"We are done waiting for the legacy universities to right themselves. And so we are building anew."
— PANO KANELOS, FOUNDING PRESIDENT OF THE UNIVERSITY OF AUSTIN
"...But we are done waiting. We are done waiting for the legacy universities to right themselves. And so we are building anew. I mean that quite literally.From their FAQs:
As I write this, I am sitting in my new office (boxes still waiting to be unpacked) in balmy Austin, Texas, where I moved three months ago from my previous post as president of St. John’s College in Annapolis.
I am not alone.
Our project began with a small gathering of those concerned about the state of higher education—Niall Ferguson, Bari Weiss, Heather Heying, Joe Lonsdale, Arthur Brooks, and I—and we have since been joined by many others, including the brave professors mentioned above, Kathleen Stock, Dorian Abbot and Peter Boghossian.
We count among our numbers university presidents: Robert Zimmer, Larry Summers, John Nunes, and Gordon Gee, and leading academics, such as Steven Pinker, Deirdre McCloskey, Leon Kass, Jonathan Haidt, Glenn Loury, Joshua Katz, Vickie Sullivan, Geoffrey Stone, Bill McClay, and Tyler Cowen.
We are also joined by journalists, artists, philanthropists, researchers, and public intellectuals, including Lex Fridman, Andrew Sullivan, Rob Henderson, Caitlin Flanagan, David Mamet, Ayaan Hirsi Ali, Sohrab Ahmari, Stacy Hock, Jonathan Rauch, and Nadine Strossen. We are a dedicated crew that grows by the day. Our backgrounds and experiences are diverse; our political views differ. What unites us is a common dismay at the state of modern academia and a recognition that we can no longer wait for the cavalry. And so we must be the cavalry. It will surely seem retro—perhaps even countercultural—in an era of massive open online courses and distance learning to build an actual school in an actual building with as few screens as possible. But sometimes there is wisdom in things that have endured.
The university as we know it today is an institution that originated in 11th-century Europe. The fact that there have been universities for nearly a thousand years—despite all the extraordinary changes in the nature of knowledge and communications technology in that time—tells us something important.
We believe human beings think and learn better when they gather in dedicated locations, where they are, to some extent, insulated from the quotidian struggle to make ends meet, and where there is no fundamental distinction between those who teach and those who learn, beyond the extent of their knowledge and wisdom.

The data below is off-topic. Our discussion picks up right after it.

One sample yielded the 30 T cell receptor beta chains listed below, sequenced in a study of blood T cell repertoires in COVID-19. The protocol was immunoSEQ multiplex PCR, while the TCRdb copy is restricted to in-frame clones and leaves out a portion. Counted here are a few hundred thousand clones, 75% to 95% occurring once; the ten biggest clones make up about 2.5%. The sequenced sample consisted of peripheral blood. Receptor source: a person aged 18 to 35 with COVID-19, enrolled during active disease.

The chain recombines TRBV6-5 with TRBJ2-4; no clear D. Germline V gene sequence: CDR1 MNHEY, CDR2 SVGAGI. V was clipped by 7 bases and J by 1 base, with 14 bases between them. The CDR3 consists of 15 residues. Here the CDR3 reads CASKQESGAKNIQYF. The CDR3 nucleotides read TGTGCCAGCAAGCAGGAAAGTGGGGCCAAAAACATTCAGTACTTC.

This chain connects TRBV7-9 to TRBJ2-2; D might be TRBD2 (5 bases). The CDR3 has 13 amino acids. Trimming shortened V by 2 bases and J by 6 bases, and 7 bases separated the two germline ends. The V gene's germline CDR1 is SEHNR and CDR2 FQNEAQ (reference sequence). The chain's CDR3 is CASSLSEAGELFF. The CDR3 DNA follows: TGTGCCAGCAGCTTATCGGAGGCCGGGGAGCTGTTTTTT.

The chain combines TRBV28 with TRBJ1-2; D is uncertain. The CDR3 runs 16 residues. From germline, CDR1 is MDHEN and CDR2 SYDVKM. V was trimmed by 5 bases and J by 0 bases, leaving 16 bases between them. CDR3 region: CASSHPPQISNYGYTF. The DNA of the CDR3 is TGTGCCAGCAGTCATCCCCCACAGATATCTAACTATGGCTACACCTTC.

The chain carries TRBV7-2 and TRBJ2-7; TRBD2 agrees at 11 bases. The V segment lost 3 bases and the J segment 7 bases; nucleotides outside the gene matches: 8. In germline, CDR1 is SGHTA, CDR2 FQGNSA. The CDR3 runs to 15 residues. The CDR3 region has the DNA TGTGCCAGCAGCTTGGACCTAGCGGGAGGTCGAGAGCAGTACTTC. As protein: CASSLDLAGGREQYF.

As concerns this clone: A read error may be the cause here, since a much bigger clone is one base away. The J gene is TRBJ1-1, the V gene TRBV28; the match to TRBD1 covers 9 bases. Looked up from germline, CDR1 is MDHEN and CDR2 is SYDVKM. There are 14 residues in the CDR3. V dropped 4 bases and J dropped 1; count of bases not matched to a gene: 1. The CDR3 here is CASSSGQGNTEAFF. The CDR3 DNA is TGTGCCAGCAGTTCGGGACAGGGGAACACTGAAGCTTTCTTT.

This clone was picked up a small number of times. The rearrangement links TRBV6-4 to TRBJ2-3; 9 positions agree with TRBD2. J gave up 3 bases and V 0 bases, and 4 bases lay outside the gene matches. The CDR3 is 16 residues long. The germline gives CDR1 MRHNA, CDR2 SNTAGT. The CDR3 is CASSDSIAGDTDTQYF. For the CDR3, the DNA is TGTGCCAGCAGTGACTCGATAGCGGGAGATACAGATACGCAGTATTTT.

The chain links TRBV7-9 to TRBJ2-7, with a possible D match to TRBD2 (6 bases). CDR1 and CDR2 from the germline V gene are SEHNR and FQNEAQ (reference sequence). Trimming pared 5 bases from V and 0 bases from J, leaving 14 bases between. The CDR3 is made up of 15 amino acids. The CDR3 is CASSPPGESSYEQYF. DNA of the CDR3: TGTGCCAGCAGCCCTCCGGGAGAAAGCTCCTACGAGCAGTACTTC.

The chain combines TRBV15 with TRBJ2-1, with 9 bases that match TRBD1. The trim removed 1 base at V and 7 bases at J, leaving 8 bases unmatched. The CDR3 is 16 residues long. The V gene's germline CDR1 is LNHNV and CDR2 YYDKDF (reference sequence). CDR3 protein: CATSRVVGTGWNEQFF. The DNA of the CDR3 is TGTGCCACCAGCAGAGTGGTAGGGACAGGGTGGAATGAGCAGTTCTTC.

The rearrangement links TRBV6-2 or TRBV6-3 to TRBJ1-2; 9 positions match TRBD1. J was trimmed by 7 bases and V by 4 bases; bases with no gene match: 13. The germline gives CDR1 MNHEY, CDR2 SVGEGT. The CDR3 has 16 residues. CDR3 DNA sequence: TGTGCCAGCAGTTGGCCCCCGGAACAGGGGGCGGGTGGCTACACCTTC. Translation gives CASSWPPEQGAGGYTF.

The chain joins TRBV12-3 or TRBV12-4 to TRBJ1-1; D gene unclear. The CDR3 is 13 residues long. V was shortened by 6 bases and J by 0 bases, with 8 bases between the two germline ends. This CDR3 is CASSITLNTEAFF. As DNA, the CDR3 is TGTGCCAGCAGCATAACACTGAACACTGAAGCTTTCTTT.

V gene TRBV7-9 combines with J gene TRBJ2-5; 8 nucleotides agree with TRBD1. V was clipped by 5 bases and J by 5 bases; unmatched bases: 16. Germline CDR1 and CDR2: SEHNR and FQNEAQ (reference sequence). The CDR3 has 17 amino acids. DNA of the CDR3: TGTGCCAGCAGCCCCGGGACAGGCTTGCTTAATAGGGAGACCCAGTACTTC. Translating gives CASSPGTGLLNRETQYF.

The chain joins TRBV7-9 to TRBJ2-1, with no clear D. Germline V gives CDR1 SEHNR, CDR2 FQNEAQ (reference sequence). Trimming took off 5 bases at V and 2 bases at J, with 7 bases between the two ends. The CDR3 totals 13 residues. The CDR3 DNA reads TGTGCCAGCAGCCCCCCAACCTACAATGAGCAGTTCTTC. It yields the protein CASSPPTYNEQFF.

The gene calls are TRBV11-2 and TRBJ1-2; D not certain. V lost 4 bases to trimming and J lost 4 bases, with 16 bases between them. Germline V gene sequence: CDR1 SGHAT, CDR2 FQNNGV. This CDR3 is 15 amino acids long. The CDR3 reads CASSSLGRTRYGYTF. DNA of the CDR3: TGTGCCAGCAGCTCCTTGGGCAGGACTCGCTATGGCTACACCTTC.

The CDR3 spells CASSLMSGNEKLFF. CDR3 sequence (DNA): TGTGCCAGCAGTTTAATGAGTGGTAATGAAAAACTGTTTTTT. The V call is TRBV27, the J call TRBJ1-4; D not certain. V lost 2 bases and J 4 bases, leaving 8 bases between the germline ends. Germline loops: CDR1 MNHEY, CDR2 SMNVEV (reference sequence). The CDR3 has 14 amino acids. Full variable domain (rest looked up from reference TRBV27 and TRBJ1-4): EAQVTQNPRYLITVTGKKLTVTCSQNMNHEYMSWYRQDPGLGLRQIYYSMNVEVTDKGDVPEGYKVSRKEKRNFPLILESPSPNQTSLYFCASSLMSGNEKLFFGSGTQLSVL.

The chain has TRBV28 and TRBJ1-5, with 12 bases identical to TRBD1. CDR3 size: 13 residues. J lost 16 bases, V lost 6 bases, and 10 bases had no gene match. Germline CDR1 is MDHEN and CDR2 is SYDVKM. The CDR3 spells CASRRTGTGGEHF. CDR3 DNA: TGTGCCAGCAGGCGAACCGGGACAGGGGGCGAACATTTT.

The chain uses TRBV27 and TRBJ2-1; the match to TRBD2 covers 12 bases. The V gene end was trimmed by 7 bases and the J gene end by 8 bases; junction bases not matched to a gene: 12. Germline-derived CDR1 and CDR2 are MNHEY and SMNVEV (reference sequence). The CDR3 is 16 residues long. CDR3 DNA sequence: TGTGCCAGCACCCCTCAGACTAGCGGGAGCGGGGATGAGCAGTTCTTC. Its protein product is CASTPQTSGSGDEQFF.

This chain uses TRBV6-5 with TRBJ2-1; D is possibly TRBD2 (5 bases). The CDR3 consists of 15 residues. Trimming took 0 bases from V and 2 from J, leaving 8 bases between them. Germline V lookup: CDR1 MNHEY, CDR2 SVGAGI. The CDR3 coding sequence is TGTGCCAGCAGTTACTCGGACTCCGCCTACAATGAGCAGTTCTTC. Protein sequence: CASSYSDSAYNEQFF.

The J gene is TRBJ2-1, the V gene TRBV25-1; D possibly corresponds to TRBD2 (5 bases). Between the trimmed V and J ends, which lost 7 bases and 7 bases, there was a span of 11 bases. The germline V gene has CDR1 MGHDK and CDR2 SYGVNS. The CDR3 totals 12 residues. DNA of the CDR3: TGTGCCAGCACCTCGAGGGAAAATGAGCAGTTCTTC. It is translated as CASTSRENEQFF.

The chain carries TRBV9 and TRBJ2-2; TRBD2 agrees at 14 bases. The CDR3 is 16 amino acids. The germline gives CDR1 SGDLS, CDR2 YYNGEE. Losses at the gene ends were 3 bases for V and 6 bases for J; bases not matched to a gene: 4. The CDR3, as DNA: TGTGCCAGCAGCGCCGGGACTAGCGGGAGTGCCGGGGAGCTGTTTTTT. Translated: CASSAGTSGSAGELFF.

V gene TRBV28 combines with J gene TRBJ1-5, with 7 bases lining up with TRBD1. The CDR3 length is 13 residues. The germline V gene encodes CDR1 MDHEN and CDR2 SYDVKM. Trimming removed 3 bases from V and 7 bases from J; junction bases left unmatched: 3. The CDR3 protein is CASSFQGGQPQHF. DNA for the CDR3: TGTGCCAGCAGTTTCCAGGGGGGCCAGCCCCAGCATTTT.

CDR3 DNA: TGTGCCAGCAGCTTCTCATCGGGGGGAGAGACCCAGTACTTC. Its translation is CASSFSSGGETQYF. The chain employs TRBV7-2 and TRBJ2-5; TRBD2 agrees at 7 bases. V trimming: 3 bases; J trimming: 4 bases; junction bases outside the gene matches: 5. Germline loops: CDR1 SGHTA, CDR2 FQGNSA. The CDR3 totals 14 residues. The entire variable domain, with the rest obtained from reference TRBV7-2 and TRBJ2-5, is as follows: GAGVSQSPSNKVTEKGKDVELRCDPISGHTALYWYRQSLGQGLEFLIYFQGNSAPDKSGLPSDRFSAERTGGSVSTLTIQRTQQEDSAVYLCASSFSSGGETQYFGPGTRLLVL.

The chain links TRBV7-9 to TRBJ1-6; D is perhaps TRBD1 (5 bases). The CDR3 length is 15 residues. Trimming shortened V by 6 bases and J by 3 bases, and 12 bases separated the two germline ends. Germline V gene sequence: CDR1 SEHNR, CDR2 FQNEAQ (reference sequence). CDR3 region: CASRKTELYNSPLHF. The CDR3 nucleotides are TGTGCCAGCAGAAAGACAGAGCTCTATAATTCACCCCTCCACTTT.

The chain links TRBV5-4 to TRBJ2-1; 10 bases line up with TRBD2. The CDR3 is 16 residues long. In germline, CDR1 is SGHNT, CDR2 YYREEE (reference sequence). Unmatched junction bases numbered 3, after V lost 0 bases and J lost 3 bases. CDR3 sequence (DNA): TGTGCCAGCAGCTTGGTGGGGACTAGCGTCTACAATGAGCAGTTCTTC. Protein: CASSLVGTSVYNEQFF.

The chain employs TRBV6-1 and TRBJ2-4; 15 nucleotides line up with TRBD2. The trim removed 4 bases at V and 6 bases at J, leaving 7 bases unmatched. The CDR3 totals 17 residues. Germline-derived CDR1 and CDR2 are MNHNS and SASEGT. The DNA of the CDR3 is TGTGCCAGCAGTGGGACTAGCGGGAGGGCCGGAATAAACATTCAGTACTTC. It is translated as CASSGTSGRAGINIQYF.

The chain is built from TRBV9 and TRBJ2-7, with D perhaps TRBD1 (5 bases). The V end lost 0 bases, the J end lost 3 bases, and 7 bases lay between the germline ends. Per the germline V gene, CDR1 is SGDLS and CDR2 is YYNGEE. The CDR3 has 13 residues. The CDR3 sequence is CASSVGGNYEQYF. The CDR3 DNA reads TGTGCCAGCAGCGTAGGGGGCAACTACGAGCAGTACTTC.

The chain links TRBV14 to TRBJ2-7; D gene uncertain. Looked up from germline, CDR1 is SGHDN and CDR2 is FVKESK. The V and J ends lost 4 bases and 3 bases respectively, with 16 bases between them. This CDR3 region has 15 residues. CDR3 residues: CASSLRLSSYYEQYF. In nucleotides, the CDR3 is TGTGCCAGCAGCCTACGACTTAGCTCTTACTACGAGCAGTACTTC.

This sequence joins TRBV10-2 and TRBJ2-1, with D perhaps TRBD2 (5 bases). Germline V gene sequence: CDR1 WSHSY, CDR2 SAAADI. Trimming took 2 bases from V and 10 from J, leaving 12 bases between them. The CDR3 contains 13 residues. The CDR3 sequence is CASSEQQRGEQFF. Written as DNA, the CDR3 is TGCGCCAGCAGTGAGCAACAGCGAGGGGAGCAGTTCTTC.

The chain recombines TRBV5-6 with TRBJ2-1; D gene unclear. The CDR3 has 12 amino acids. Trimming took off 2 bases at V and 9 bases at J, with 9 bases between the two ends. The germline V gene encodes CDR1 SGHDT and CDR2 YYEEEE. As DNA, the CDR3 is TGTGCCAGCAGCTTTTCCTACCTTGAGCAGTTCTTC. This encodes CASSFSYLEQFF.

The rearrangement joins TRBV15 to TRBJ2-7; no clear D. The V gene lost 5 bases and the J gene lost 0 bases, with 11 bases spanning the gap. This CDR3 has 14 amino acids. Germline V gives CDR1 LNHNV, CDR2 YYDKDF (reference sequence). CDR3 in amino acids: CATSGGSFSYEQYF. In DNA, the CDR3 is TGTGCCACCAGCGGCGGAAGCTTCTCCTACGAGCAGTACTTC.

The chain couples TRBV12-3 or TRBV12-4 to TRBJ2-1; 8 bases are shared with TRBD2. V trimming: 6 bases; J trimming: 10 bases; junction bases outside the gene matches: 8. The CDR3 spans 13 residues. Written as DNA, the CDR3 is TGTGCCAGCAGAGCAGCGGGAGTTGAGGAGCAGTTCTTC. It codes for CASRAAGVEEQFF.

We believe that the purpose of education is not simply employment, but human flourishing, which includes meaningful employment. We are therefore also reconceiving the relationship between a liberal education and the demands of our dynamic and fluid professional world. Our rigorous curriculum will be the first designed in partnership not only with great teachers but also society’s great doers—founders of daring ventures, dissidents who have stood up to authoritarianism, pioneers in tech, and the leading lights in engineering and the natural sciences. Our students will be exposed to the deepest wisdom of civilization and learn to encounter works not as dead traditions but as fierce contests of timeless significance that help human beings distinguish between what is true and false, good and bad, beautiful and ugly. Students will come to see such open inquiry as a lifetime activity that demands of them a brave, sometimes discomfiting, search for enduring truths...."
What do you stand for?No doubt there are points in their plans that I'd take issue with, but if they hold to their aim that will correct itself and the fact that they are doing what they are doing, is the brightest light that I've seen in... oh such a very, very, long time.
In a word: truth.
In a few more words: the fearless pursuit of truth.
But perhaps you'd like a slightly longer answer:
UATX is committed to freedom of inquiry as the precondition for the pursuit of truth. Others have abandoned this core mission of the university. It is the very foundation of our school and the reason we believe the most curious, innovative scholars and students will want to join us.
Do you have a physical location?
Yes. Our headquarters are located in central Austin: 2112 Rio Grande Street, Austin, TX 78705
We are in the process of securing land in the Austin area for a campus.
Land? Are you serious?
Indeed. We are old school. We believe human beings think and learn better when they gather in dedicated locations, where they are, to some extent, insulated from the quotidian struggle to make ends meet, and where there is no fundamental distinction between those who teach and those who learn, beyond the extent of their knowledge and wisdom.
Does the university have any political or religious affiliations?
No. The University will be fiercely independent in all matters.
Is UATX public or private? Non-profit or for-profit?
UATX is a private, non-profit institution. We are fiscally sponsored by Cicero Research, which is an exempt 501(c)(3) non-profit organization.
If it's good enough for Elon Musk and Joe Rogan, it's good enough for us.
But seriously: Texas is experiencing a historic boom in talent and capital. Austin, in particular, is a hub for builders, mavericks and creators—the kind of people our university aims to attract and from whom we want to receive guidance.